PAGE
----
There are two teaching institutions involved with the neurosurgical program. These are Hamilton Health Sciences (HHS) and St. Joseph's Healthcare. Hamilton Health Sciences incorporates the Hamilton General Hospital where the bulk of the adult neurosurgery occurs, McMaster University Medical Centre which includes the Children's Hospital where pediatric neurosurgical rotations take place, and the Juravinski Hospital, which is closely affiliated with a modern cancer centre with facilities for radiosurgery. The neurosurgical group consults as well at St. Joseph's Hospital where a moderate amount of less intensive neurosurgical procedures occur. All of the mandatory and elective rotations will take place at these institutions.
The residency rotations are designed to meet the requirements of the Royal College of Physicians and Surgeons of Canada.
The program is flexible enough to allow for individual resident requirements and interests. For example, should a resident wish to specialize in functional neurosurgery (not currently available at our centre), we will facilitate some exposure in this subspecialty at a mutually agreeable teaching institution.
PGY-1 & 2
There are two years of Surgical Foundations. At the completion of the two years, all the residents are required to pass the principles of surgery examinations and the MCCQE part II examinations. The first year rotations are in general surgery and ICU, as well as allied surgical specialities, enabling the residents to successfully participate in the required examinations.
This year, designed to be spent in neurosurgery and neurosurgical research that can hopefully be tailored to the residents' needs, be it basic science or clinical. Those residents that choose to continue doing clinical work during this period will be allowed to do so. A junior pediatric rotation may take place either in PGY-2 or PGY-3, based on the educational needs of the resident.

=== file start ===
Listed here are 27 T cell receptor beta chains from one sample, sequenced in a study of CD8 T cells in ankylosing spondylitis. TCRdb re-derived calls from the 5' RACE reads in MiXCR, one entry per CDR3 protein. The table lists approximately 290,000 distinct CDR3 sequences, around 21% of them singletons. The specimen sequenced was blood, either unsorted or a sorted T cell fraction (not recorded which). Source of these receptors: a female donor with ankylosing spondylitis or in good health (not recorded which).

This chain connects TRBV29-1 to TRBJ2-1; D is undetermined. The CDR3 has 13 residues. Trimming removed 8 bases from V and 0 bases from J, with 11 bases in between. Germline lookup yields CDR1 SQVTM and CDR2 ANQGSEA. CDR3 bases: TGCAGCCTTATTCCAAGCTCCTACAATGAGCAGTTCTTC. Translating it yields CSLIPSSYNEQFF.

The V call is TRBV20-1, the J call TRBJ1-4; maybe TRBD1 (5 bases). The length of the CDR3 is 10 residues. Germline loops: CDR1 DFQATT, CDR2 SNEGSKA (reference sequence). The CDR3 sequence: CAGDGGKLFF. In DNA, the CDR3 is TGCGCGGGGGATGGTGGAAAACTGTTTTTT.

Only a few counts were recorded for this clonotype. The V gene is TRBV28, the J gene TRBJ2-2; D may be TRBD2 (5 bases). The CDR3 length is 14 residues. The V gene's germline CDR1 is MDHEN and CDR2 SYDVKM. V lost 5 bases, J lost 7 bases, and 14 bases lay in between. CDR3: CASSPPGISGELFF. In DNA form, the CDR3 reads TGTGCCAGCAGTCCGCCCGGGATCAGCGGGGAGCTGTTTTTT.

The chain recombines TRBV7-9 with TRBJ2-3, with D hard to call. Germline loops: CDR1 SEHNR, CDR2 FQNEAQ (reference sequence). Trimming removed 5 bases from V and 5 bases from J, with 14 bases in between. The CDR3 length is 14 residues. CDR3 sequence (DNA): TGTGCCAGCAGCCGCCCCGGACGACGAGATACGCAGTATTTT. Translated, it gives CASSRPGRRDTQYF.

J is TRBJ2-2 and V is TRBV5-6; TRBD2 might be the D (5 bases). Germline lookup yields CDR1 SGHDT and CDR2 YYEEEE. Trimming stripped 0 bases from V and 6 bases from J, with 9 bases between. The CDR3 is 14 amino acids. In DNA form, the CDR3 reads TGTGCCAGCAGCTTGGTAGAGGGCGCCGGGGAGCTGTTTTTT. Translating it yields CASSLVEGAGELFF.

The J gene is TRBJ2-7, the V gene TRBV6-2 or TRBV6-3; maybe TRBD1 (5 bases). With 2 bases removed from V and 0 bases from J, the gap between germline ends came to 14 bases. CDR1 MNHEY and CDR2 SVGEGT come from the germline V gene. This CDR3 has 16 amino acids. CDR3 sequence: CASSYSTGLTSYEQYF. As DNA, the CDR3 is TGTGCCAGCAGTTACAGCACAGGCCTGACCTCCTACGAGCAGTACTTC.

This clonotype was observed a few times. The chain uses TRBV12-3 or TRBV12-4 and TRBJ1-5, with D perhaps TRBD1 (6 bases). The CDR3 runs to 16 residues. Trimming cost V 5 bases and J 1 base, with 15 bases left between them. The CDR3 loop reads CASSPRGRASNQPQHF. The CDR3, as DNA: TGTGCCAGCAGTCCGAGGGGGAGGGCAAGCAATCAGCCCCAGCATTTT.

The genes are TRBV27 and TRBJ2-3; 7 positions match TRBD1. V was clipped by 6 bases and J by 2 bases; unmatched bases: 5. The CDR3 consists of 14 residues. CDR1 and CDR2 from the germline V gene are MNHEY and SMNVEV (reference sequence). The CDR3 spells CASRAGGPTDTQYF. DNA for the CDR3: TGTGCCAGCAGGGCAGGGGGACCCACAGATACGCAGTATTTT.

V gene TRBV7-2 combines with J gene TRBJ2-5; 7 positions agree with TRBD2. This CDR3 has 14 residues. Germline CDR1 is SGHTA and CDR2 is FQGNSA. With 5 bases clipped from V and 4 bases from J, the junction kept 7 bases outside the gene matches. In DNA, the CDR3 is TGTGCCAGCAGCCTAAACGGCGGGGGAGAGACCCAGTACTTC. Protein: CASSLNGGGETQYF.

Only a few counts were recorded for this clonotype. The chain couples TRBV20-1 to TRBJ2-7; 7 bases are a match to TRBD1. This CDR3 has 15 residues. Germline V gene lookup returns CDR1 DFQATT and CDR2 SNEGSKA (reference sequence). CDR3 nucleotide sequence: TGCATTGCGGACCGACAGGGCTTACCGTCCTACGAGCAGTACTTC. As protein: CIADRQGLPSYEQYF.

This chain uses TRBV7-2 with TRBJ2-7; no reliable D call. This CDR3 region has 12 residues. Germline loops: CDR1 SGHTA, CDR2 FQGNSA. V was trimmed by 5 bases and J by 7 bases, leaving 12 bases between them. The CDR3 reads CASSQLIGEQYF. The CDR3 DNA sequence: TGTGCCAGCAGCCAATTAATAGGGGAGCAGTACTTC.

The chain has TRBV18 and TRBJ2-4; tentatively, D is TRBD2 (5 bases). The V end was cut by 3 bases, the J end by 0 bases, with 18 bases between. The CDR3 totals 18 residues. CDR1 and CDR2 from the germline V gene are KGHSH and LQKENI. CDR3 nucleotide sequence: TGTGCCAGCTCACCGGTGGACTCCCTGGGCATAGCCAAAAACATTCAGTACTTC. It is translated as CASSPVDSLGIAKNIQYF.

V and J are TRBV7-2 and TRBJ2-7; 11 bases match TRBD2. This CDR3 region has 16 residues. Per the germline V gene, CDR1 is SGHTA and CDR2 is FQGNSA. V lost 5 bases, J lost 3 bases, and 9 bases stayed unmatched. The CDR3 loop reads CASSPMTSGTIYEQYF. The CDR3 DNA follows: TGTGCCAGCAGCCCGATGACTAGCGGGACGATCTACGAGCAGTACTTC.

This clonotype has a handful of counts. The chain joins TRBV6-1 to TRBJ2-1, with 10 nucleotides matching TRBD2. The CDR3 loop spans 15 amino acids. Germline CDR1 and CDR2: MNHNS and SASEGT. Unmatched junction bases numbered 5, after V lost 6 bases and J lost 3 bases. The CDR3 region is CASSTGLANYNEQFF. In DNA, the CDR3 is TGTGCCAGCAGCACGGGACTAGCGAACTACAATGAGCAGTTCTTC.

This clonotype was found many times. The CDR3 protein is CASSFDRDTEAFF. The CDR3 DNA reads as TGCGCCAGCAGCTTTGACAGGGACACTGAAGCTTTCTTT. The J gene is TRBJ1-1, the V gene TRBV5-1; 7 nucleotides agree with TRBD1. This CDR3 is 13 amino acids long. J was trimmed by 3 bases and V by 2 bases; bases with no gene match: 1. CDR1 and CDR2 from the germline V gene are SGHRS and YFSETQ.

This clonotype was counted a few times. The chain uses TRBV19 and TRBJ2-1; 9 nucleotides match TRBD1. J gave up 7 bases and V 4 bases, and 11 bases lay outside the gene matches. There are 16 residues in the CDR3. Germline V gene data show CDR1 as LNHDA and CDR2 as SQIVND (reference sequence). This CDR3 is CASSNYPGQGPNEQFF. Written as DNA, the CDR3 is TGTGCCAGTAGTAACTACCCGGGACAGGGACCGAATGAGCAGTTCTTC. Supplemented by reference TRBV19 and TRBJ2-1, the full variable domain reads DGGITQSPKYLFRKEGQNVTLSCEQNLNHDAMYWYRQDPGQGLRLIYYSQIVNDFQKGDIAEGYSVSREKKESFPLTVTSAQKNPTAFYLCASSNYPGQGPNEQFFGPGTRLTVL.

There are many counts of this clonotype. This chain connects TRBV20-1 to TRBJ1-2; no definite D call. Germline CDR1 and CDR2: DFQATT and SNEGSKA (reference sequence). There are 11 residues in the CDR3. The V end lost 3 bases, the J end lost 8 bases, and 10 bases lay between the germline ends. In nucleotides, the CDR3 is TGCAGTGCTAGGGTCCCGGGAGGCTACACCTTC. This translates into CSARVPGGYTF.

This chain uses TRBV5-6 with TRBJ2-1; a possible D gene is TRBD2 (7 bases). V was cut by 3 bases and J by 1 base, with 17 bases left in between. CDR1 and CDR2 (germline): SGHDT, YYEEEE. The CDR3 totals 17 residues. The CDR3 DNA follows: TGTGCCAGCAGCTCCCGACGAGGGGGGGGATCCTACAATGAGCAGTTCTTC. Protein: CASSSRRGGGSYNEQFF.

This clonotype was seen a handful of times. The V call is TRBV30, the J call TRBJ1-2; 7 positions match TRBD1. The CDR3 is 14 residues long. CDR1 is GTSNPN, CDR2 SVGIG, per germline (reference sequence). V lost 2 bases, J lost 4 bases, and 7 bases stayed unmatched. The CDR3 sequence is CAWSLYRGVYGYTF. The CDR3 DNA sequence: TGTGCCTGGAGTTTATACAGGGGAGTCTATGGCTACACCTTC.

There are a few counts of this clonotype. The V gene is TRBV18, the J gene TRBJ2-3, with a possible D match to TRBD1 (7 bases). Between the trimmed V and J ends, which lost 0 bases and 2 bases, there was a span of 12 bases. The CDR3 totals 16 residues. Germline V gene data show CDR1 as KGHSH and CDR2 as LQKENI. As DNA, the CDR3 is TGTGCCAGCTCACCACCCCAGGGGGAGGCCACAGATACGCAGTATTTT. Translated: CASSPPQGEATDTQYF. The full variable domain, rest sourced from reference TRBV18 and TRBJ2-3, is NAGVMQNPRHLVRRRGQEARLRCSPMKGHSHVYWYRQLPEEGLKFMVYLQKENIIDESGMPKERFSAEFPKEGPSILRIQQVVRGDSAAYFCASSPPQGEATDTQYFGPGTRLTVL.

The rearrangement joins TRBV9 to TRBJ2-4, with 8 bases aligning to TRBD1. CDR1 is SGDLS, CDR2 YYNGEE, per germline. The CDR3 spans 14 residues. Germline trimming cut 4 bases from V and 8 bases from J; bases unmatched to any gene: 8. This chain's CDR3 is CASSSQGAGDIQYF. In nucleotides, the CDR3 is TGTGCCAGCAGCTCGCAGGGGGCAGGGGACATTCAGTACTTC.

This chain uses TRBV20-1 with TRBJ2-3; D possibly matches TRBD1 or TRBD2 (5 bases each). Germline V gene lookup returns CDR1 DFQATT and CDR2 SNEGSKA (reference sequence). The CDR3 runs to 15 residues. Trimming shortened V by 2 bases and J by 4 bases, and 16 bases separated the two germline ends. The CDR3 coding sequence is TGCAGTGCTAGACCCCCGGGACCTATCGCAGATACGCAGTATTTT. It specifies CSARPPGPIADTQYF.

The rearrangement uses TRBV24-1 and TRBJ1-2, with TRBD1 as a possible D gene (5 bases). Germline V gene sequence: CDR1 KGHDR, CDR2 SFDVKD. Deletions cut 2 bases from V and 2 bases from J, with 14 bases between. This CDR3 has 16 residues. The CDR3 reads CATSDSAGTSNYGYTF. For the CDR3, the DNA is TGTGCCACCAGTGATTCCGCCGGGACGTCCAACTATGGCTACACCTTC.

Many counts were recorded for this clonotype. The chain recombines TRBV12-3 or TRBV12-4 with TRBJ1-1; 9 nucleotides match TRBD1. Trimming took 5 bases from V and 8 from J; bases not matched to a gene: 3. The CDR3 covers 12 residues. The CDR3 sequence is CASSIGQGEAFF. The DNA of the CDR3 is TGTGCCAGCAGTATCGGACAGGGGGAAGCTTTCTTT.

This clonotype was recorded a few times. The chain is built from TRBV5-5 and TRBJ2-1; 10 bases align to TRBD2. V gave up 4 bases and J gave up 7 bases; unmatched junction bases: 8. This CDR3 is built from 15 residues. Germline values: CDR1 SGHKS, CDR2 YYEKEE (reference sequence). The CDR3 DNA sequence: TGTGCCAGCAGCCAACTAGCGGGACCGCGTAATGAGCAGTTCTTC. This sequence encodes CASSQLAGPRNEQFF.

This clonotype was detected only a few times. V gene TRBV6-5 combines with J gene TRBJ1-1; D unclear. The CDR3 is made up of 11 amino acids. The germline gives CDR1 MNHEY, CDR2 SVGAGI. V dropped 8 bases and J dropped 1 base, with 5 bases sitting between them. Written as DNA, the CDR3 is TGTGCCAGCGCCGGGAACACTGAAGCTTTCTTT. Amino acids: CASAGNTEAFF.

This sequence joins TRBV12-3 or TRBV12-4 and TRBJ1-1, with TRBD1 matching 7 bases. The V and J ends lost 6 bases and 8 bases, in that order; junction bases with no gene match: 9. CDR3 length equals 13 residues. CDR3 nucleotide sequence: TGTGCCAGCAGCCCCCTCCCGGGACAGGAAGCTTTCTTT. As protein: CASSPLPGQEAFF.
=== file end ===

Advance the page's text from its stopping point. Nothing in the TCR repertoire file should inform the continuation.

The PGY-4 year is spent predominantly in neurosurgery. A three month rotation will also be arranged at McMaster University Medical Centre in pediatric neurosurgery.
The PGY-5 year is spent completely in general adult neurosurgery. This year will bolster the residents' comfort and experience with all facets of neurosurgical practice. This will include exposure to ambulatory practice, operating room experience and participation in satellite clinics.
The last year of the neurosurgical program will be spent in adult neurosurgery, and geared towards producing an independent neurosurgeon capable of making balanced clinical decisions based on sound judgment and available evidence.
In the first 2 years of the program, seminars related to the principles of surgery are organized by the Surgical Foundations program director. These sessions are mandatory for the Surgical Foundations residents. Didactic and interactive teaching/learning occurs during weekly seminars all through the residency program.
The residents are strongly encouraged to apply for the epidemiology program leading to a Master's at the end of completion of coursework and thesis. Any interest in research will also be encouraged, be it clinical or basic science.
Candidates are graded based on their academic records, the curriculum vitae, and the CaRMS application, along with the strength of the references. Final decisions will be made by the Residency Program Committee (RPC).